8. Hip-shooter reaction? I would not play it. Cos I’m one of those disgusting soloists who want to do everything by themselves in an online game (and are thereby ruining the multiplayer relationships of the world…)

    Now it doesn’t mean it has to be -easy- or spoonfeeding. I just want the potential to be there. There’s the potential to grind solo in LOTRO every single alt to be a crafter (even if I don’t actually have the time and patience to do that.)

    Or the potential to see nearly all the story missions in Guild Wars without having to run around in a big group (maybe just beg a friend to duo for certain missions at most).

    From a game-design standpoint, it might make sense. It’ll at least set up some enforced supply and demand.

    I wonder though if the problem isn’t really crafting, but also about how trading of goods work?

    Speaking personally, I rarely trade direct with anyone vendoring items and spamming channels with LTS or LTB. Guess I’m a people hater or just simply mistrust them.

    I’m also not a fan of the standard auction system where highest bid wins, simply because I don’t actually have the patience to sit there and bid in increments and wait for a ‘maybe’ sale.

    ‘Buyout’ features are an improvement. At least then I can look at it, decide if it’s worth that amount, and pay or not pay immediately.

    City of Heroes has an interesting reverse bid system that takes a while to get used to, but is actually quite encouraging for people to sell. ‘Course it helps that higher levels have been rolling in dough for years before any semblance of an economy went in.

    Guild Wars has an automated trade vendor NPC that handles things like dyes, materials and so on.

    Come to think of it, one of the above posters has a point. Maybe if the crafting system doesn’t produce ‘worthless’ mid-tier items that nobody wants, then you might not even need the limit.

  9. It really depends on whether crafting is a viable primary play-style (a la Vanguard, to some extent) or just supplemental to a hack-and-slasher. If the former, great, it will make anyone who dedicates the time to a crafting character invaluable. If not, it’s probably economic control. Re: army of clones; unless you put cooldowns on most items or a capacity on how much crafting a person can do in a day, you just end up with people mailing their materials to the one guildie who has that skill.

  10. What problem is this trying to solve?

    Is this a game in which you can play multiple alts simultaneously? If not, why does it matter how many characters can craft if only one can do so at once?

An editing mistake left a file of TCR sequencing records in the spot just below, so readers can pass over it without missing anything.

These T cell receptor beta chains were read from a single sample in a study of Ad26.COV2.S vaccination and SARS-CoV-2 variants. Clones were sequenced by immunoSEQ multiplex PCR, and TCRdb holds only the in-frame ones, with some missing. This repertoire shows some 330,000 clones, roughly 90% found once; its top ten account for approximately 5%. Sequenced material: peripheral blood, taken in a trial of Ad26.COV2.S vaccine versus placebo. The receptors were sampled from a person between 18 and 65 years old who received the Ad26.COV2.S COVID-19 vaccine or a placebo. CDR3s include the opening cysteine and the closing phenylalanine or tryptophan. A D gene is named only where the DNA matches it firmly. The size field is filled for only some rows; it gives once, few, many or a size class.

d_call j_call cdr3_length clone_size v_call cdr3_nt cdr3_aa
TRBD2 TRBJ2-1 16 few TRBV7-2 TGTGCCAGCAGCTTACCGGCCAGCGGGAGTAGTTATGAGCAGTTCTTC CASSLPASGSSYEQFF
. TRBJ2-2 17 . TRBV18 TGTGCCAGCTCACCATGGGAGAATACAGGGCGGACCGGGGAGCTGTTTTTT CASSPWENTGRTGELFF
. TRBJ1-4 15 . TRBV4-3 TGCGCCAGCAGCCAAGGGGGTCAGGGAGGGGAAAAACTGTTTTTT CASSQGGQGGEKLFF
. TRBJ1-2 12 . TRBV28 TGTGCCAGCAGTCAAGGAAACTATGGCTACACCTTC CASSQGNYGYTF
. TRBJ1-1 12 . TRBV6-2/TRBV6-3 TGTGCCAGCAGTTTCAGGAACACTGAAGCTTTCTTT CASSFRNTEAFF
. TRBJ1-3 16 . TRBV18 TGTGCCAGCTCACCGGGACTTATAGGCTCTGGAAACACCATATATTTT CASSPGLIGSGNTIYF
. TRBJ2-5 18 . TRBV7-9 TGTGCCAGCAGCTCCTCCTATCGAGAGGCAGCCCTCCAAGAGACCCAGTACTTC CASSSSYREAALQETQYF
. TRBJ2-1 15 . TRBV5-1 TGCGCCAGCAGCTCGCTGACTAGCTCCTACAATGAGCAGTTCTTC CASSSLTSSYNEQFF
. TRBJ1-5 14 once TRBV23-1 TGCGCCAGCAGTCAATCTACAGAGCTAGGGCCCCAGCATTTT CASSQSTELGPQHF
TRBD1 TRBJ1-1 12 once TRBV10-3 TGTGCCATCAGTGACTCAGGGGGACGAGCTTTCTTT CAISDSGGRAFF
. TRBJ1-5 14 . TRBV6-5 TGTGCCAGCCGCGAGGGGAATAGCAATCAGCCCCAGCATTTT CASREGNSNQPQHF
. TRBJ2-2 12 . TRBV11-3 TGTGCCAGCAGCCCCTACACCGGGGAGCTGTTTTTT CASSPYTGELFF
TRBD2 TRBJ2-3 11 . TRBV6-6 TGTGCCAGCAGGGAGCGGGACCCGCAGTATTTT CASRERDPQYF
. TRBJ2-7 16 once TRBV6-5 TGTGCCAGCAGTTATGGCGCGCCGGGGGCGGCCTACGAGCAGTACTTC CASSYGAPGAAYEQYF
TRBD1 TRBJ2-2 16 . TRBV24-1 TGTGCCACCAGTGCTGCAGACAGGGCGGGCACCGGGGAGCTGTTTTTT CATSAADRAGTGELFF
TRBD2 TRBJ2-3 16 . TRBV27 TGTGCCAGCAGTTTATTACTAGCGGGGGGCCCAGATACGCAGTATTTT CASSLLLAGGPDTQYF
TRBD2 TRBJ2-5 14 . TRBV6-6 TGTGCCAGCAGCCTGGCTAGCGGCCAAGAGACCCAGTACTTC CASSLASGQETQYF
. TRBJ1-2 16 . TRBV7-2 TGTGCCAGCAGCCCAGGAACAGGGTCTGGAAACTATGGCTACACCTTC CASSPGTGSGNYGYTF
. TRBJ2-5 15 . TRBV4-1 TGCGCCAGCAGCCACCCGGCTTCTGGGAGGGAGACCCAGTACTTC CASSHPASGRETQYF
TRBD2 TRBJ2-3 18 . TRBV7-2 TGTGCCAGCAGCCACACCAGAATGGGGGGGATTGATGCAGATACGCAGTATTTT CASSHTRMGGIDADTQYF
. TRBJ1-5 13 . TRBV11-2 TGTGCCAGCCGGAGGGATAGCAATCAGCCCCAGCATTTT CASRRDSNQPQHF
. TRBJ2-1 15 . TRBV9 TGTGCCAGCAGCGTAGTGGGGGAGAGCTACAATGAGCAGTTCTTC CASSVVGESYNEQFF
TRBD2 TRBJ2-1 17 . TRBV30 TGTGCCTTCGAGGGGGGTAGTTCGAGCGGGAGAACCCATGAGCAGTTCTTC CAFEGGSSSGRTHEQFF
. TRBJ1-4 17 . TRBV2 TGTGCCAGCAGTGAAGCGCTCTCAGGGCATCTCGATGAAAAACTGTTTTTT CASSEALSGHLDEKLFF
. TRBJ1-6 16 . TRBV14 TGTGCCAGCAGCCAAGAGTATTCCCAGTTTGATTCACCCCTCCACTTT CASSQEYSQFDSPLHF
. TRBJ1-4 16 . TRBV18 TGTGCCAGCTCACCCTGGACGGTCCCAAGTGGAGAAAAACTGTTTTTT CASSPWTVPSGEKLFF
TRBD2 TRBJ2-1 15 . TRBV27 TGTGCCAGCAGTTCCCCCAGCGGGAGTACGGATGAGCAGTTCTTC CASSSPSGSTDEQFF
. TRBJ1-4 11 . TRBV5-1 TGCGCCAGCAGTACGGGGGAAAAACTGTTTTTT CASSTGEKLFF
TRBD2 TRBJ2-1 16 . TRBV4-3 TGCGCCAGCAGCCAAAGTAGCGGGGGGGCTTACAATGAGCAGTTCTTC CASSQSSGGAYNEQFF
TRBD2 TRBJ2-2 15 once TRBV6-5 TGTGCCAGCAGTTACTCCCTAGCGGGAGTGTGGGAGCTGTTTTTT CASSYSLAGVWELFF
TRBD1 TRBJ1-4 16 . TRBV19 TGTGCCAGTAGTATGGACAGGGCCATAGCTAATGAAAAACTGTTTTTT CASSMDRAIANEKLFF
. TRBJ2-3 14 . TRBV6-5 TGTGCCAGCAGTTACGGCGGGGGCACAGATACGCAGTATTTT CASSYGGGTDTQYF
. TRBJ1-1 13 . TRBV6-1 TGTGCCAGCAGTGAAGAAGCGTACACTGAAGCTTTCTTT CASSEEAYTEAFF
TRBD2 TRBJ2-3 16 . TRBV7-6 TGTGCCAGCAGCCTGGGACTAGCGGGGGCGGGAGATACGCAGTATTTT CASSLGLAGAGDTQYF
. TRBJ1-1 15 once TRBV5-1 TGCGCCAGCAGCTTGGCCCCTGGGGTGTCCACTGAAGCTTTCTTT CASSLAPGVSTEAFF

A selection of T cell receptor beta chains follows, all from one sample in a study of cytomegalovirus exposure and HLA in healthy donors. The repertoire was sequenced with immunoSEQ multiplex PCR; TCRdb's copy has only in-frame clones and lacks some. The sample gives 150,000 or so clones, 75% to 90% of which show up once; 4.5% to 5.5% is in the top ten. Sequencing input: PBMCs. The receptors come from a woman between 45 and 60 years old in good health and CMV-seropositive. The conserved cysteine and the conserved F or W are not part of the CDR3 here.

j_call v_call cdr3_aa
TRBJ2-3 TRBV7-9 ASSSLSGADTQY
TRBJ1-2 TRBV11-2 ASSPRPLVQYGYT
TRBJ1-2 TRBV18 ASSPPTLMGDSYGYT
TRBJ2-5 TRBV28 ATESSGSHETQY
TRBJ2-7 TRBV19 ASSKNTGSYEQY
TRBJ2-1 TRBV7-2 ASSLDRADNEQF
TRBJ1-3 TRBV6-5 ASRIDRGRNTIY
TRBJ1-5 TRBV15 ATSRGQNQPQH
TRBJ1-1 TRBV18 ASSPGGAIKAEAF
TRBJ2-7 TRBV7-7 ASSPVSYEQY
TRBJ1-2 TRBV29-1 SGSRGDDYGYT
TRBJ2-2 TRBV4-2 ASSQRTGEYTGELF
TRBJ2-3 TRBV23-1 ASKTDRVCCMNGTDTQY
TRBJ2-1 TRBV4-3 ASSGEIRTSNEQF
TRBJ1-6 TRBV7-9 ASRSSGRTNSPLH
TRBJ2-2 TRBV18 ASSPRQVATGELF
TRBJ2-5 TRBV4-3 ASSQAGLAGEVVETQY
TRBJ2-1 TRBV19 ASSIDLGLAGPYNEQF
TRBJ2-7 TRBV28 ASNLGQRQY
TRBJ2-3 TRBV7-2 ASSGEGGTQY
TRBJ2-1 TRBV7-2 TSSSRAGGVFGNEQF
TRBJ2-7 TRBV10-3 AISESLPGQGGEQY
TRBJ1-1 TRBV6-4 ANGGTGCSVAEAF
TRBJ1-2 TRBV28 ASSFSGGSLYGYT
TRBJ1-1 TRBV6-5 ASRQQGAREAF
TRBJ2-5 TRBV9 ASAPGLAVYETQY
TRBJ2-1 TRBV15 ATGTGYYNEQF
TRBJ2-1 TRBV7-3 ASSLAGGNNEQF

11. Such a rule depends on how exactly crafting is done. If crafting and gathering resources is done with “harvester” structures like in SWG, and doesn’t require much time and effort of the player, limiting it makes sense. If crafting is an activity which needs time and skill to perform, you don’t need artificial limits.

  12. Wow what a horrible stupid stupid idea!
    Who comes up with this stuff? Did game companies go out and hire a bunch of planners from failed communist countries?

    Fewer crafters means less demand for raw materials, which will mean fewer characters will bother harvesting. Which will mean the price of raw materials will STILL stabilize above the price the finished goods can be sold for, and crafted goods will probably STILL suck compared to dropped and quest rewards if the game is like most others, meaning their value will not go up at all even with fewer crafters, because there is simply no demand, that demand will be satisfied by more people selling drops they find.

    I don’t buy the “rea life rules” argument, since they let you have tons of alts, who will go out have have other “skills” that are non-crafting (like blowing stuff up!) and those characters will go out and farm for goods too.

    This solves nothing. It just makes it that much more painful for anyone who wants to try crafting. Most don’t do it to make money for their characters.

    Why not just not have crafting at all? It’s simpler and better than the craptastic crafting afterthought most games have, including this idea.

  13. Sometimes I wonder if everyone I play with has two WoW accounts. Seriously, this isn’t going to really stop the people who would take advantage of more than one crafter, and just make things annoying for people who just want to make their own stuff for each character.

  14. Yeah, limits per account just encourage people to get multiple accounts, further splitting the haves and have-nots; this kind of unenforceable rule just causes ugliness.

    If there were a limited number of crafting licenses (allocated through whatever game system you prefer) that’d at least prevent people from buying their way in. Directly.

  15. I wouldn’t play it. I have several characters who are ‘real’ to me and who I take with me from game to game. Each has a personality; with that, comes a ‘standard’ class, and a ‘usual’ tradeskill. As an example, Serenya/Serrennial is a dwarf who likes to cook and brew while Lemilynia is a ranger who crafts her own bows and arrows. I’m unlikely to play a game with crafting where they could not both craft.